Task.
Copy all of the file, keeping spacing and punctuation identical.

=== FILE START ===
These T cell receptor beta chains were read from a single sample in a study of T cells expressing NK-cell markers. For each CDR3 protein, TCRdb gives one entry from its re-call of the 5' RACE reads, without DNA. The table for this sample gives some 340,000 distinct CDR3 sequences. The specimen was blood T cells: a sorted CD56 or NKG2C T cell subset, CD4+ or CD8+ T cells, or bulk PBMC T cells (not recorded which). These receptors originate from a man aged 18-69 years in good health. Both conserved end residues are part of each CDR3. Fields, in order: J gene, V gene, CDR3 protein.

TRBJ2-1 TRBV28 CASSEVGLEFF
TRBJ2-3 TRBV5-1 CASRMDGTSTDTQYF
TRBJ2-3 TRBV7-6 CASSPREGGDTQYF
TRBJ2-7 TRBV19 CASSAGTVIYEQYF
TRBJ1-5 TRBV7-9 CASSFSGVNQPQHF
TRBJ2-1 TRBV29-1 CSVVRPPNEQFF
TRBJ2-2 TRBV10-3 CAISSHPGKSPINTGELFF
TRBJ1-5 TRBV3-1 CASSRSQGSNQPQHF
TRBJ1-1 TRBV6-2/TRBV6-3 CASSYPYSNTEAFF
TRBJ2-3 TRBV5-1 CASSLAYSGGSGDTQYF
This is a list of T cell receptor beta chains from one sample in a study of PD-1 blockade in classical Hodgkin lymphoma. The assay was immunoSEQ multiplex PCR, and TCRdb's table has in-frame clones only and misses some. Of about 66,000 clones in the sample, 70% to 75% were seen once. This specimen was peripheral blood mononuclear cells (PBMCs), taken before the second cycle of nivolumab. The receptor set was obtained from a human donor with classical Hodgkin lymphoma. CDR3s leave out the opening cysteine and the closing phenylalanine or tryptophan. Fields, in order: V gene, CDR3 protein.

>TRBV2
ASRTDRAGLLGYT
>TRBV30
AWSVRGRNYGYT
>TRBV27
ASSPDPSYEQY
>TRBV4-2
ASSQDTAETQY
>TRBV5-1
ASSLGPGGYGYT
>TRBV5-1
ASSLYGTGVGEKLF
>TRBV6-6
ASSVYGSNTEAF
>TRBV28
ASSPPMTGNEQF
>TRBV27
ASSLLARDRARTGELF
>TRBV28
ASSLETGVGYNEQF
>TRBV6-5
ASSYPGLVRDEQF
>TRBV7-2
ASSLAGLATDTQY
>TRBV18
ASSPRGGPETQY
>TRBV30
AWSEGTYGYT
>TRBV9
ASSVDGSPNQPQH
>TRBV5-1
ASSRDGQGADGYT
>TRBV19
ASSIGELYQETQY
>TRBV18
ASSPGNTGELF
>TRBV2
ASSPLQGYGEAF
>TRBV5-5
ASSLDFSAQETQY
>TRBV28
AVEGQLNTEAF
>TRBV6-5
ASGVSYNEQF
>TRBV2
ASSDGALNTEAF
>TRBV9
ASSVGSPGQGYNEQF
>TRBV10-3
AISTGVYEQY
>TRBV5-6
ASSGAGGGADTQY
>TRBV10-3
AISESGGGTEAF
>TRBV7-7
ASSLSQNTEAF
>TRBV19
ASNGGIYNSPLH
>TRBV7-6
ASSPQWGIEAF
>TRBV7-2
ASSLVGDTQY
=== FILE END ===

These T cell receptor beta chains were read from a single sample in a study of T cells expressing NK-cell markers. For each CDR3 protein, TCRdb gives one entry from its re-call of the 5' RACE reads, without DNA. The table for this sample gives some 340,000 distinct CDR3 sequences. The specimen was blood T cells: a sorted CD56 or NKG2C T cell subset, CD4+ or CD8+ T cells, or bulk PBMC T cells (not recorded which). These receptors originate from a man aged 18-69 years in good health. Both conserved end residues are part of each CDR3. Fields, in order: J gene, V gene, CDR3 protein.

TRBJ2-1 TRBV28 CASSEVGLEFF
TRBJ2-3 TRBV5-1 CASRMDGTSTDTQYF
TRBJ2-3 TRBV7-6 CASSPREGGDTQYF
TRBJ2-7 TRBV19 CASSAGTVIYEQYF
TRBJ1-5 TRBV7-9 CASSFSGVNQPQHF
TRBJ2-1 TRBV29-1 CSVVRPPNEQFF
TRBJ2-2 TRBV10-3 CAISSHPGKSPINTGELFF
TRBJ1-5 TRBV3-1 CASSRSQGSNQPQHF
TRBJ1-1 TRBV6-2/TRBV6-3 CASSYPYSNTEAFF
TRBJ2-3 TRBV5-1 CASSLAYSGGSGDTQYF
This is a list of T cell receptor beta chains from one sample in a study of PD-1 blockade in classical Hodgkin lymphoma. The assay was immunoSEQ multiplex PCR, and TCRdb's table has in-frame clones only and misses some. Of about 66,000 clones in the sample, 70% to 75% were seen once. This specimen was peripheral blood mononuclear cells (PBMCs), taken before the second cycle of nivolumab. The receptor set was obtained from a human donor with classical Hodgkin lymphoma. CDR3s leave out the opening cysteine and the closing phenylalanine or tryptophan. Fields, in order: V gene, CDR3 protein.

>TRBV2
ASRTDRAGLLGYT
>TRBV30
AWSVRGRNYGYT
>TRBV27
ASSPDPSYEQY
>TRBV4-2
ASSQDTAETQY
>TRBV5-1
ASSLGPGGYGYT
>TRBV5-1
ASSLYGTGVGEKLF
>TRBV6-6
ASSVYGSNTEAF
>TRBV28
ASSPPMTGNEQF
>TRBV27
ASSLLARDRARTGELF
>TRBV28
ASSLETGVGYNEQF
>TRBV6-5
ASSYPGLVRDEQF
>TRBV7-2
ASSLAGLATDTQY
>TRBV18
ASSPRGGPETQY
>TRBV30
AWSEGTYGYT
>TRBV9
ASSVDGSPNQPQH
>TRBV5-1
ASSRDGQGADGYT
>TRBV19
ASSIGELYQETQY
>TRBV18
ASSPGNTGELF
>TRBV2
ASSPLQGYGEAF
>TRBV5-5
ASSLDFSAQETQY
>TRBV28
AVEGQLNTEAF
>TRBV6-5
ASGVSYNEQF
>TRBV2
ASSDGALNTEAF
>TRBV9
ASSVGSPGQGYNEQF
>TRBV10-3
AISTGVYEQY
>TRBV5-6
ASSGAGGGADTQY
>TRBV10-3
AISESGGGTEAF
>TRBV7-7
ASSLSQNTEAF
>TRBV19
ASNGGIYNSPLH
>TRBV7-6
ASSPQWGIEAF
>TRBV7-2
ASSLVGDTQY